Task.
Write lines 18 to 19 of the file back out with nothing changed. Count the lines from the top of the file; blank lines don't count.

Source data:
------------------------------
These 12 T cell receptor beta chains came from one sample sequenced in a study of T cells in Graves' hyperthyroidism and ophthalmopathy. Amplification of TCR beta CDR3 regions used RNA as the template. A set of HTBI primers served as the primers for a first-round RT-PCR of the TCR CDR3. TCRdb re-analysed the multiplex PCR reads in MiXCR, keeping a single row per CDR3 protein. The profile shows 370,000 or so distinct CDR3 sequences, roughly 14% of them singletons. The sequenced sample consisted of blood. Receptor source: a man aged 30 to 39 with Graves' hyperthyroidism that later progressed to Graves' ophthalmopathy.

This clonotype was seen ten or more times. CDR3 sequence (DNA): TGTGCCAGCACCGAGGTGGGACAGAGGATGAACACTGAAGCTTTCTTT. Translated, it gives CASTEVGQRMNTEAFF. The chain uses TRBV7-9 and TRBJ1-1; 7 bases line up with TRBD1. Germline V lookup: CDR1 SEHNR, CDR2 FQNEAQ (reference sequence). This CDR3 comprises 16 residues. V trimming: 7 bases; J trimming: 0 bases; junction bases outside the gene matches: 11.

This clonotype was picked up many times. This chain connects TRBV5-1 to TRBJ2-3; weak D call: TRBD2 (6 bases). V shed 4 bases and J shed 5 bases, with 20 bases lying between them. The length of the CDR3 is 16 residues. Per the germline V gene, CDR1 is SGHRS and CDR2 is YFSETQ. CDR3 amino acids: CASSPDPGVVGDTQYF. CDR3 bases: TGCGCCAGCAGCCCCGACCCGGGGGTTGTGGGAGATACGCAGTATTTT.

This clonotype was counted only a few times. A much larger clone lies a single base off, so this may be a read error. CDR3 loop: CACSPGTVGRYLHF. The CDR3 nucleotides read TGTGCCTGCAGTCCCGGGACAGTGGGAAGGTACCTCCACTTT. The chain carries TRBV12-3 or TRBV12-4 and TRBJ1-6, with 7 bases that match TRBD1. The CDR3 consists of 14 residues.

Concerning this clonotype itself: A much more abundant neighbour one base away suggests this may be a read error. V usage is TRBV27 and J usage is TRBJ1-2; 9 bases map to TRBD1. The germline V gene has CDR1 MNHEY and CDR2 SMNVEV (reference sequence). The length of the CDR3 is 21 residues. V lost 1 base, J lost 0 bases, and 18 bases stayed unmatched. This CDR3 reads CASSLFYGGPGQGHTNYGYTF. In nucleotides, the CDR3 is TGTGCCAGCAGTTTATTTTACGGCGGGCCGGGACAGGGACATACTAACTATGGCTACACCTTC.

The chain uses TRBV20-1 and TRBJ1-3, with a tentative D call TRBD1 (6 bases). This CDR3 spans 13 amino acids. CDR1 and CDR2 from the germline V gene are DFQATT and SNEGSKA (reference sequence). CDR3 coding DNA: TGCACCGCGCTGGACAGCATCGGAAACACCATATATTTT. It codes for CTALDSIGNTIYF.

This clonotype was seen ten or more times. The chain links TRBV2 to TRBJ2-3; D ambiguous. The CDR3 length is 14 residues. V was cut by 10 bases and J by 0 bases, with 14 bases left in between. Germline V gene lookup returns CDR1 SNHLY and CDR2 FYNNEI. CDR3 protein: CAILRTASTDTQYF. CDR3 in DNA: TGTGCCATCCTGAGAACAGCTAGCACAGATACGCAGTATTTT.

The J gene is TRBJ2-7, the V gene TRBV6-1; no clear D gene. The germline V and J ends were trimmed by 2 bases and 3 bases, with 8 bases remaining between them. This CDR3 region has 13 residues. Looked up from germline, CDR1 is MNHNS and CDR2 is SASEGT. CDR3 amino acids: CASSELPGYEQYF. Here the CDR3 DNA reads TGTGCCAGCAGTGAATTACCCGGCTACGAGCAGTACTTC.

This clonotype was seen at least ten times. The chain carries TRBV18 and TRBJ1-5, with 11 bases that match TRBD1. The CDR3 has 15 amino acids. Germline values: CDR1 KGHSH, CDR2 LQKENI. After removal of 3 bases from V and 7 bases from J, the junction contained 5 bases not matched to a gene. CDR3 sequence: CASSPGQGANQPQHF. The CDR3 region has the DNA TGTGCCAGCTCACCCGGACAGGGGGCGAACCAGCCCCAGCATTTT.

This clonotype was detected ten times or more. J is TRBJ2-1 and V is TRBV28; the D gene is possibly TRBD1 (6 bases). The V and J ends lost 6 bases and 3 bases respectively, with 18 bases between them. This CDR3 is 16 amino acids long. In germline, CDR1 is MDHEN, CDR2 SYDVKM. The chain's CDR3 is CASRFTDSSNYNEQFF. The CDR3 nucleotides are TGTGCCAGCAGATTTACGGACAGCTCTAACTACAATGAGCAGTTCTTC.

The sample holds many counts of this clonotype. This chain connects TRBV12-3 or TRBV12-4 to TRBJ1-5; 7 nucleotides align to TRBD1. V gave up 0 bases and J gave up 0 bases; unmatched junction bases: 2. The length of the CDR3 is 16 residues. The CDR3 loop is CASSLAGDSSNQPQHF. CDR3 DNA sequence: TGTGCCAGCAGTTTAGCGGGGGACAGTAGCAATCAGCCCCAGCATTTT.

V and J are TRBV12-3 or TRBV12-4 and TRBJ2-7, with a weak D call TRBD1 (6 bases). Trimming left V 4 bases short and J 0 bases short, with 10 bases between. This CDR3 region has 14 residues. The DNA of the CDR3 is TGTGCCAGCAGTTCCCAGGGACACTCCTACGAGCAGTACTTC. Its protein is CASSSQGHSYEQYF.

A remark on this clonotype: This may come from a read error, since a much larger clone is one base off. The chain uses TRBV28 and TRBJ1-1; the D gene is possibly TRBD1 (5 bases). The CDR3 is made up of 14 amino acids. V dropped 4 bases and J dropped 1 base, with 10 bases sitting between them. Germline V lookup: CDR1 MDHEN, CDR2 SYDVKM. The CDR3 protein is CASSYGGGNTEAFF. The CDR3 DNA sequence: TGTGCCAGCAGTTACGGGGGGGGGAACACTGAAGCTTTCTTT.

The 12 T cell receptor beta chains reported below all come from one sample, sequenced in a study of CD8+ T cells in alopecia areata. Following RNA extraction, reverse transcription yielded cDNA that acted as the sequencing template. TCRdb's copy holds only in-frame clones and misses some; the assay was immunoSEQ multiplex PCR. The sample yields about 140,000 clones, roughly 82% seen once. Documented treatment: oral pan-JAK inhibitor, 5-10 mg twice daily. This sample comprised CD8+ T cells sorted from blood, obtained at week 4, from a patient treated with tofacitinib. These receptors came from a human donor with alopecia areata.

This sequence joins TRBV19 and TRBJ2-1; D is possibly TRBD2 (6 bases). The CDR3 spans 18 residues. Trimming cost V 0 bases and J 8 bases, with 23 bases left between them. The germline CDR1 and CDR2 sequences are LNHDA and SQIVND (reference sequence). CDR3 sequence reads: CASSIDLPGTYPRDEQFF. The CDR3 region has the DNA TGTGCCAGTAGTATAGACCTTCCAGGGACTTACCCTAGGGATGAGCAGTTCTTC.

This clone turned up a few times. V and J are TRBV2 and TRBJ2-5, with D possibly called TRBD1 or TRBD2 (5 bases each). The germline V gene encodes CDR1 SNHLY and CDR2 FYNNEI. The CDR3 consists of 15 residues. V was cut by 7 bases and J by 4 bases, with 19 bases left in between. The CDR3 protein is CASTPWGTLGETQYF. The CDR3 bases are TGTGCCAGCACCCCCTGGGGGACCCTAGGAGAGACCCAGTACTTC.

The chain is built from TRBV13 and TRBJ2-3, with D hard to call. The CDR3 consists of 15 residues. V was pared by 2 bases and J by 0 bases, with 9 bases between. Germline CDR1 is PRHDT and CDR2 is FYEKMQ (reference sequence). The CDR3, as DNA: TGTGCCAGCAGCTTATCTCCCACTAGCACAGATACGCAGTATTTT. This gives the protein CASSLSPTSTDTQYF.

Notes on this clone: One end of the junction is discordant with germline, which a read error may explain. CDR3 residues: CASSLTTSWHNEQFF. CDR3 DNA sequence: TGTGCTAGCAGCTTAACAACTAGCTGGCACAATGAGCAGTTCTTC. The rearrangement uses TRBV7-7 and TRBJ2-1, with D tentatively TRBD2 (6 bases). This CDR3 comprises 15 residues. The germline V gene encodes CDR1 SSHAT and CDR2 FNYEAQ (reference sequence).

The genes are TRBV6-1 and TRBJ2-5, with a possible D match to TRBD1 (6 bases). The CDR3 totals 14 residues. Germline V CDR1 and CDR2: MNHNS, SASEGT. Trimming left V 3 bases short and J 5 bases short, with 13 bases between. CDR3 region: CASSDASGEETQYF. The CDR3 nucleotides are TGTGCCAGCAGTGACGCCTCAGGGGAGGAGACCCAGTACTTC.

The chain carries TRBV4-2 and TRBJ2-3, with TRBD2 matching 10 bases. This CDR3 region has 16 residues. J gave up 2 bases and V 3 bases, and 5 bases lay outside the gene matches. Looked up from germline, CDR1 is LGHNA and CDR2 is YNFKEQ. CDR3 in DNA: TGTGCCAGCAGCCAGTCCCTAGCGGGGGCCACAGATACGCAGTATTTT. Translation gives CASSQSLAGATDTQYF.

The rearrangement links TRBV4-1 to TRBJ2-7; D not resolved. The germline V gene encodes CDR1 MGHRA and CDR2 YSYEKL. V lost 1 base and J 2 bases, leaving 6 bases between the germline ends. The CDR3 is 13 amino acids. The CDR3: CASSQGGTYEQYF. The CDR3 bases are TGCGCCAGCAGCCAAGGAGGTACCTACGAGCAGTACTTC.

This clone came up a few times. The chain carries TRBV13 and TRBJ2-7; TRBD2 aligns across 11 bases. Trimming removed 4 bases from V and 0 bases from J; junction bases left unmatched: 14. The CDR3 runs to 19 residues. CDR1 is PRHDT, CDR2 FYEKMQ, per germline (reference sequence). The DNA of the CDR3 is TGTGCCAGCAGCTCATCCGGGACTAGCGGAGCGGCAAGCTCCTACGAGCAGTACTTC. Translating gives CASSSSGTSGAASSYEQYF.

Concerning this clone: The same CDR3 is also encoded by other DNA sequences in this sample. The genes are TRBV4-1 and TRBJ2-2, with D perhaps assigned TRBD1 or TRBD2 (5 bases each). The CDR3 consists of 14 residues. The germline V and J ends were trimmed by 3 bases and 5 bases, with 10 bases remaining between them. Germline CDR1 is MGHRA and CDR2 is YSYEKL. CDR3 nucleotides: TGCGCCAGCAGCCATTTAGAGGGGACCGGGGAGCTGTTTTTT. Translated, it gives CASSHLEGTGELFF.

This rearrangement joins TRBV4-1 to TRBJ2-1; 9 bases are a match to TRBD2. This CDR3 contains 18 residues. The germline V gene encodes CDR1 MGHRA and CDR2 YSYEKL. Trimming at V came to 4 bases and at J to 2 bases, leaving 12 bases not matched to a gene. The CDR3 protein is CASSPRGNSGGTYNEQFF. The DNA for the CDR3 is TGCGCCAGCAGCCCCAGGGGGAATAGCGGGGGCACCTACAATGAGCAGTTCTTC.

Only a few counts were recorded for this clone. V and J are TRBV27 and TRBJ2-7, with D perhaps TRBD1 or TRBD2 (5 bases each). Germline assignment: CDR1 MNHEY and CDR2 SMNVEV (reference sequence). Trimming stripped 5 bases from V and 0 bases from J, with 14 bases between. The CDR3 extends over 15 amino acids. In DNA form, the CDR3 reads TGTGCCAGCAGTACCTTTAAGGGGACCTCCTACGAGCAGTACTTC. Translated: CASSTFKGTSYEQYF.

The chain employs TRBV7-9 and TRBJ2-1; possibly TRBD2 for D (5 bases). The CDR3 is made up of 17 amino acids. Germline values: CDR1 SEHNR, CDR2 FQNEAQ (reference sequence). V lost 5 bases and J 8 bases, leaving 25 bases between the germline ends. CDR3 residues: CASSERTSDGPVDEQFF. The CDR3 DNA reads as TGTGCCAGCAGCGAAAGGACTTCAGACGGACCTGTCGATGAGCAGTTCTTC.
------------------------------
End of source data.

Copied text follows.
Notes on this clone: One end of the junction is discordant with germline, which a read error may explain. CDR3 residues: CASSLTTSWHNEQFF. CDR3 DNA sequence: TGTGCTAGCAGCTTAACAACTAGCTGGCACAATGAGCAGTTCTTC. The rearrangement uses TRBV7-7 and TRBJ2-1, with D tentatively TRBD2 (6 bases). This CDR3 comprises 15 residues. The germline V gene encodes CDR1 SSHAT and CDR2 FNYEAQ (reference sequence).

The genes are TRBV6-1 and TRBJ2-5, with a possible D match to TRBD1 (6 bases). The CDR3 totals 14 residues. Germline V CDR1 and CDR2: MNHNS, SASEGT. Trimming left V 3 bases short and J 5 bases short, with 13 bases between. CDR3 region: CASSDASGEETQYF. The CDR3 nucleotides are TGTGCCAGCAGTGACGCCTCAGGGGAGGAGACCCAGTACTTC.